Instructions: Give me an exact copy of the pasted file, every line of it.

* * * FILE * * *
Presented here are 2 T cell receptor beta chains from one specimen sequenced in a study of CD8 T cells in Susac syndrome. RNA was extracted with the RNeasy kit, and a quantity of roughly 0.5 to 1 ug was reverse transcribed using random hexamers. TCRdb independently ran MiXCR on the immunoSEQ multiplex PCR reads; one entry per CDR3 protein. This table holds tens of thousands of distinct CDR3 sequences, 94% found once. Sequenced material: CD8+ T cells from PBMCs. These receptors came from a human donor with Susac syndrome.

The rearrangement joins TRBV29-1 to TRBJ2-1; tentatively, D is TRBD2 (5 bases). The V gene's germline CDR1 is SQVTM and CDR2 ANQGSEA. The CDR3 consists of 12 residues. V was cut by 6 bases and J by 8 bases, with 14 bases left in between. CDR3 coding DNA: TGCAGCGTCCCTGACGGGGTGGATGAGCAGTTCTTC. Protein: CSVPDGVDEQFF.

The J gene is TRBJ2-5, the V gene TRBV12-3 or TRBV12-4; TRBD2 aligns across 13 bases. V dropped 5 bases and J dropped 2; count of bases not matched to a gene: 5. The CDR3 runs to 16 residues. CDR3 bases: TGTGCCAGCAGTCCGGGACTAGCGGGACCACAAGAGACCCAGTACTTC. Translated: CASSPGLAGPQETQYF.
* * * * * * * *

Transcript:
Presented here are 2 T cell receptor beta chains from one specimen sequenced in a study of CD8 T cells in Susac syndrome. RNA was extracted with the RNeasy kit, and a quantity of roughly 0.5 to 1 ug was reverse transcribed using random hexamers. TCRdb independently ran MiXCR on the immunoSEQ multiplex PCR reads; one entry per CDR3 protein. This table holds tens of thousands of distinct CDR3 sequences, 94% found once. Sequenced material: CD8+ T cells from PBMCs. These receptors came from a human donor with Susac syndrome.

The rearrangement joins TRBV29-1 to TRBJ2-1; tentatively, D is TRBD2 (5 bases). The V gene's germline CDR1 is SQVTM and CDR2 ANQGSEA. The CDR3 consists of 12 residues. V was cut by 6 bases and J by 8 bases, with 14 bases left in between. CDR3 coding DNA: TGCAGCGTCCCTGACGGGGTGGATGAGCAGTTCTTC. Protein: CSVPDGVDEQFF.

The J gene is TRBJ2-5, the V gene TRBV12-3 or TRBV12-4; TRBD2 aligns across 13 bases. V dropped 5 bases and J dropped 2; count of bases not matched to a gene: 5. The CDR3 runs to 16 residues. CDR3 bases: TGTGCCAGCAGTCCGGGACTAGCGGGACCACAAGAGACCCAGTACTTC. Translated: CASSPGLAGPQETQYF.